• Maintains two hash tables (keyed by the column(s) used for the join)
    • On an input tuple, looks up matching tuples from other input’s hash table
    • Outputs any matching results
  • Ripple joins:
    • Statistically sample the two tables to be joined, in order to produce a stream of joined tuples
    • Relative rates at which the two tables are sampled adapt to match the variance produced by the data in each
    • low energy approach to obtain approximateanswers
  • Partitioning:
    • tuples are partitioned based on their join-column values and redistributed on the fly across multiple nodes;
    • the work of joining the individual partitions is done in parallel by each of the nodes
  • Partitions can be defined by value, geographically, or by sensor type, and a node (or nodes) can be designated to perform the join for the partition
in network implementation1
In-network Implementation
  • Aggregation operators
      • summarization of a column(s) into a single numerical value E.g. SUM, COUNT, AVERAGE, MIN, MAX etc
      • query flooded in the network and the responses are routed on the reverse path trees,
      • results aggregated across several nodes
      • E.g: to calculate AVERAGE each node returns (SUM, COUNT) values to parent
      • Can be a very common operator
distributed sensnet dbs
Distributed Sensnet DBs
  • How to represent devices in DBs on sensornets?
    • ADTs (Abstract Data Types)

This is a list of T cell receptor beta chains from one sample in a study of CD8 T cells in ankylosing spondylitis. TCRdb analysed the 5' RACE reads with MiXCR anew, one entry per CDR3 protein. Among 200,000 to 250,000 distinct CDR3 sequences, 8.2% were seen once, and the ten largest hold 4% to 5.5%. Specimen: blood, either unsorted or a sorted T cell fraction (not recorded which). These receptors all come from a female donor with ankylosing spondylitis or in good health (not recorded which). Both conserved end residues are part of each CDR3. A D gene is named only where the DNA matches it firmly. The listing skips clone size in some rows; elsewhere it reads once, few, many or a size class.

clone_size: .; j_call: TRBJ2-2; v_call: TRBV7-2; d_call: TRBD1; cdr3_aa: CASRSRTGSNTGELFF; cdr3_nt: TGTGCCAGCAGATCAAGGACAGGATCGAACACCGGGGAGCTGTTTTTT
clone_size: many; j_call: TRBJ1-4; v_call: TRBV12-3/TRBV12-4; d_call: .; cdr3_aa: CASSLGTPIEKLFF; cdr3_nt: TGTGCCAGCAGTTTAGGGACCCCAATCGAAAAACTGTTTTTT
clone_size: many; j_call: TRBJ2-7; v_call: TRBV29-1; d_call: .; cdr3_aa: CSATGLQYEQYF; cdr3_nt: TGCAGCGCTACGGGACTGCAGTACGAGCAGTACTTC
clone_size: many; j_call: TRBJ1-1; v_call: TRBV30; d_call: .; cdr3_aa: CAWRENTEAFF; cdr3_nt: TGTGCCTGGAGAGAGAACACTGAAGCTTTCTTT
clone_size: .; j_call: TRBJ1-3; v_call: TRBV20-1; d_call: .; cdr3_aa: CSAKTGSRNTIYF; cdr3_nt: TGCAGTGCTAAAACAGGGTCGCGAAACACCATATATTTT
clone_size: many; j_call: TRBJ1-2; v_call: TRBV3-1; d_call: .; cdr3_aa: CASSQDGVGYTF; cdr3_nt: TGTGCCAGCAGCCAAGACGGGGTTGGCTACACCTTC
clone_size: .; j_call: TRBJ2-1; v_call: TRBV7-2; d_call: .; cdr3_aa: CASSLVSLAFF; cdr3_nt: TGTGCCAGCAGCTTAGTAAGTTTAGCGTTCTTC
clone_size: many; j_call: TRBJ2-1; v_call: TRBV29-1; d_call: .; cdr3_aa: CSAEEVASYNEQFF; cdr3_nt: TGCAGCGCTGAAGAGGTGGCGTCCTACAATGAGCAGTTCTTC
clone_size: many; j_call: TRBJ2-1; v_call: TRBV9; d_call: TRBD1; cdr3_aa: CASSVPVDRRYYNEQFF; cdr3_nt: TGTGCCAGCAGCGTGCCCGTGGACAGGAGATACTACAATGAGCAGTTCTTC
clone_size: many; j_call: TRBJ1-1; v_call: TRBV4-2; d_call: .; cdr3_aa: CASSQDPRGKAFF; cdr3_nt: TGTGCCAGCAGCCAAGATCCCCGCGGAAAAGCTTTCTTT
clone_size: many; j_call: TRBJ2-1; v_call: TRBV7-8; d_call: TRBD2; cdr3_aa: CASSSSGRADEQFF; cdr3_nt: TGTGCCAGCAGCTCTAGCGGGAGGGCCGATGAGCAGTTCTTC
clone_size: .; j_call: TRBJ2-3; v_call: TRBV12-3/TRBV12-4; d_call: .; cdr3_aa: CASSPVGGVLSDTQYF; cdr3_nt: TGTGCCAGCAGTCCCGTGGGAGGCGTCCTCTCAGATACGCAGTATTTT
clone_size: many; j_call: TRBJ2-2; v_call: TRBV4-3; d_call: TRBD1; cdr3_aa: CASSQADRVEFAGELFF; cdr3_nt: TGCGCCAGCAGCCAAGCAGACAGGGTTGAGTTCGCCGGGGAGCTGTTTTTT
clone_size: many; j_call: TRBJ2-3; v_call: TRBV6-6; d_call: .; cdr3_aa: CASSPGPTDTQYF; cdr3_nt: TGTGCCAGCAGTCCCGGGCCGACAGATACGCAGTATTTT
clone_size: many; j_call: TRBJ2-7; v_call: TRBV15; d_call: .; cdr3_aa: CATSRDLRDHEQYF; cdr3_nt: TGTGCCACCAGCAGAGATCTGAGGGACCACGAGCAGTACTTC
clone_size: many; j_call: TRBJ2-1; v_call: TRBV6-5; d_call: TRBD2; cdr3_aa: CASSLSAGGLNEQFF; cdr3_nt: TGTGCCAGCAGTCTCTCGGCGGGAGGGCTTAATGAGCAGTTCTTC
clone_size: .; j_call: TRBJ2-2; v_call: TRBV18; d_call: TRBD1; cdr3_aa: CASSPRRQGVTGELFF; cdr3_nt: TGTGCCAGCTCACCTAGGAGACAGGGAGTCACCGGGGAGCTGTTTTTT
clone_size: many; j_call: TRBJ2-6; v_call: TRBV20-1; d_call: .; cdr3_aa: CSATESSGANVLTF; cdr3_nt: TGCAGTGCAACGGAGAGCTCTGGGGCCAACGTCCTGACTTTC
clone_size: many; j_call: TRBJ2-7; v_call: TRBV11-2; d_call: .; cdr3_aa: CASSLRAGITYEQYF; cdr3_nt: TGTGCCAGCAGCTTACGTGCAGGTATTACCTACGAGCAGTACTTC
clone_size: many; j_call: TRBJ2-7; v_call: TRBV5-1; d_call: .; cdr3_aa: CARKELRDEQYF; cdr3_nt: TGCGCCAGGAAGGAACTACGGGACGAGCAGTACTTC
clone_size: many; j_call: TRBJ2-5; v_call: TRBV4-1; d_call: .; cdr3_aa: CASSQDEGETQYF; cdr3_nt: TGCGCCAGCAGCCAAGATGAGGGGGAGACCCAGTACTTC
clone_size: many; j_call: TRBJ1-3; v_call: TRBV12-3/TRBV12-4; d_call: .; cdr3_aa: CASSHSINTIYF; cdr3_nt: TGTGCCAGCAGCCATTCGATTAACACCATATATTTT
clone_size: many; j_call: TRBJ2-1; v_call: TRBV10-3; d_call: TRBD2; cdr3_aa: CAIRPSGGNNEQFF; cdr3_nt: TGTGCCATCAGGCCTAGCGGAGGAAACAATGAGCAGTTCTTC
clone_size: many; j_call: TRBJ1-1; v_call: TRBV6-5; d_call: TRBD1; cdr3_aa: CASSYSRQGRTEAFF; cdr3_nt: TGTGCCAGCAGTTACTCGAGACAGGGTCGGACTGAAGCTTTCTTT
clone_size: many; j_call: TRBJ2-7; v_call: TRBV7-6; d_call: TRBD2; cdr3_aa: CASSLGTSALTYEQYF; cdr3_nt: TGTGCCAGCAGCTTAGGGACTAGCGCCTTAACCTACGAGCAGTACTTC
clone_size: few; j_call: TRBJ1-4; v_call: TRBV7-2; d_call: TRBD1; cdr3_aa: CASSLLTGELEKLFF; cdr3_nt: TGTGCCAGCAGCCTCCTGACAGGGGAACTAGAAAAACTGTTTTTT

• Methods correspond to sensing functionality
    • Virtual Relations (VRs) store local data
    • Network used for query operations
virtual relation
Virtual Relation
  • VR with attributes as
  • Inputs to an ADT (device) function
  • Arguments to an ADT function
  • Output of the function
  • Timestamp of the function
virtual relation1
Virtual Relation
  • Some VR properties
    • records are never updated or deleted
    • is naturally partitioned over the sensnet (each device takes care of its set of VR records)
  • What does this mean? – a distributed DB
  • Records from the VRs (distributed over the devices) are processed using distributed query execution plans
approximate results
Approximate Results
  • Energy-efficiency can be achieved using approximate aggregates
  • Uniform sampling:
    • Tuples are uniformly sampled and the resulting average is assumed to represent the actual average
    • Packet loss might invalidate the statistical assumptions that these intervals depend on.
  • Logarithmic sampling
    • The number of respondents (or the size of memory needed for the count) scales logarithmically with the size of the network
    • Provides looser error bounds but uses significantly less memory or communication.
complex query evaluation
Complex query evaluation
  • R x S x T
    • What order to follow?
      • (RxS)xT or Rx(SxT) or (RxT)XS
    • Decided by query optimizer
      • Usually depends on table size
  • With Sensernret DB
      • Need adaptive policy to route tuples based on
        • Energy consumption
        • Topology
        • Loss rates
  • Explosion of data from sensor networks needs an infrastructure for access, storage etc